The inner coolant channel formed by the inner longitudinal walls 210A of the first and second containers is used to provide a thermal management function. The thermal management function is preferably a cooling function to cool the battery and transfer heat away from the electrochemical cells. However, it is possible that the same coolant channel be used to heat the battery and to transfer heat to the electrochemical cells.
To perform the thermal management function, the coolant channel circulates a coolant which flows through the coolant channel. Generally, the coolant is a fluid. That is, the coolant may be a gas or a liquid. An example of a gaseous coolant is air. Examples of liquid coolants are water or a water/glycol mixture. Preferably, the coolant is a liquid and the coolant channel is appropriately adapted for liquid circulation. As noted above, while it is preferable that the coolant be used to transfer heat away from the electrochemical cells, it is also possible that a coolant be used to transfer heat to the electrochemical cells.
In the embodiment shown, the inner coolant channel 232 forms a surpentine, winding pathway. The channel 232 is substantially horizontally disposed and winds back and forth between the two lateral walls of the monoblock case. As shown, the fluid will enter the monoblock case through an inlet 252, travel through the inner coolant channel 232 and then exit the monoblock case through an exit 254. An example of the flow path shown is provided in
In the embodiment shown in
Preferably, the inner coolant channel 232 is sufficiently sealed so that the coolant does not leak across the ribs 230 as it circulates. Hence, it is preferable that the inner coolant channel 232 forms a fluid-tight pathway. That is, after the coolant enters the inlet 252, the coolant remains confined within the coolant channel until it exits from the outlet 254. The inlet 252 and the outlet 254 may be connected to a coolant pump and to a heat exchanger that can help circulate the coolant and remove heat from the coolant (or supply heat to the coolant if the coolant is being used to heat the battery). The inner coolant channel, the coolant pump and the heat exchanger form a closed circulation system which is capable of transporting a liquid coolant. The use of a closed circulation system eliminates the need to surround the monoblock case with any type of additional enclosure to retain a liquid coolant.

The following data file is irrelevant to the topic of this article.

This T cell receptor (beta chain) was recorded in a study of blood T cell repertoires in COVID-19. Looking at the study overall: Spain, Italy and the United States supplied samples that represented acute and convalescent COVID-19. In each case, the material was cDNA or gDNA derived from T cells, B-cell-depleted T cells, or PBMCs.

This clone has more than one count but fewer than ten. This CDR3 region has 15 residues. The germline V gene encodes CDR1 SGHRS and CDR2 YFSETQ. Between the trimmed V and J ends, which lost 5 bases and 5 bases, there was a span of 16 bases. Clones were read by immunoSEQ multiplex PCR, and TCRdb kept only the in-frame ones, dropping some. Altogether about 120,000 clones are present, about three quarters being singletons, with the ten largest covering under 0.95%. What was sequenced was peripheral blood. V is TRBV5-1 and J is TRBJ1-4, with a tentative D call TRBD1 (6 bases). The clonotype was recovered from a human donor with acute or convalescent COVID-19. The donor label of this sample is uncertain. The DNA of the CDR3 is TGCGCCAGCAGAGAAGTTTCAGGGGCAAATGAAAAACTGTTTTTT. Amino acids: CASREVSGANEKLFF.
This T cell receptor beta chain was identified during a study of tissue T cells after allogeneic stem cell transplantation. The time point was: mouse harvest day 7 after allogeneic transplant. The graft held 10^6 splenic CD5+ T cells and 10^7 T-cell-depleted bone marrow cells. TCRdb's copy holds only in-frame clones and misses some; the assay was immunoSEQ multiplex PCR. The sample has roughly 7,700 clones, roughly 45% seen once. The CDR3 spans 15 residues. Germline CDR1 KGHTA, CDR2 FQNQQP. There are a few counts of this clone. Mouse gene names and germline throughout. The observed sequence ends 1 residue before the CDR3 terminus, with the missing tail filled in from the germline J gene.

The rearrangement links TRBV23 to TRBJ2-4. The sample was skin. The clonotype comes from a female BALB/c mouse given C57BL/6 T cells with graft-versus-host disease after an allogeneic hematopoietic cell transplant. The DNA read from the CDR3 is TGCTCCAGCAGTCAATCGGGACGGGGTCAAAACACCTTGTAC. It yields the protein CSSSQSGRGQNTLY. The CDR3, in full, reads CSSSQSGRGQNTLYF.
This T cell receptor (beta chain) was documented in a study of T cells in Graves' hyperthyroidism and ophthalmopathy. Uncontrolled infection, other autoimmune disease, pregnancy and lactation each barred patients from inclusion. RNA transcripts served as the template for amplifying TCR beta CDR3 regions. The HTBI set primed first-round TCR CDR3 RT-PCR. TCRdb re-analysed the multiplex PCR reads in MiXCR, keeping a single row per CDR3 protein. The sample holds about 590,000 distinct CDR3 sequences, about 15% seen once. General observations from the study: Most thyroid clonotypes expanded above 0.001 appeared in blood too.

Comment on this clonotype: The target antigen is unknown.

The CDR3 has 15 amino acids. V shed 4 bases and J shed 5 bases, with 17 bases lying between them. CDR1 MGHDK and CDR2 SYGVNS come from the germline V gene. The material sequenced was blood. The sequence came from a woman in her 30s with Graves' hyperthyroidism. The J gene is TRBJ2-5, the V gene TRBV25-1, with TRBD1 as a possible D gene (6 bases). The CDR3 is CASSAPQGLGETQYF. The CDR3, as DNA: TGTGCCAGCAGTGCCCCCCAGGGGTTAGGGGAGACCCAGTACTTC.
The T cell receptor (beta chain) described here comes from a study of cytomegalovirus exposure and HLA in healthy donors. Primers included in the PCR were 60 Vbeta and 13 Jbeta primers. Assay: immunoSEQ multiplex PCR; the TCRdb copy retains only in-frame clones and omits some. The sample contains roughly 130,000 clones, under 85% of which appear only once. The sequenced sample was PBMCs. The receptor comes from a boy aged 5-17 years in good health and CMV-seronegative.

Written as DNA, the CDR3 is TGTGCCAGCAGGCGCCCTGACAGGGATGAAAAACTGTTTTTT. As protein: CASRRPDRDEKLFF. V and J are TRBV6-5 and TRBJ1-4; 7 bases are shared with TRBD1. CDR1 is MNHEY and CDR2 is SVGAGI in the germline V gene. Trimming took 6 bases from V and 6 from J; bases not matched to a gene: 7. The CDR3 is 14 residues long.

The inner coolant channel may be made fluid-tight by joining the inner longitudinal wall 210A of the first container 202 with the inner longitudinal wall 210B of the second container 204 in a fluid-tight manner. This may be done by placing a gasket between the first and second containers 202 and 204 and then mechanically holding the two containers together with sufficient pressure to form a fluid-tight seal. However, in a preferred embodiment of the invention, the first container 202 is integrally attached to the second container 204. Specifically, in the embodiment shown in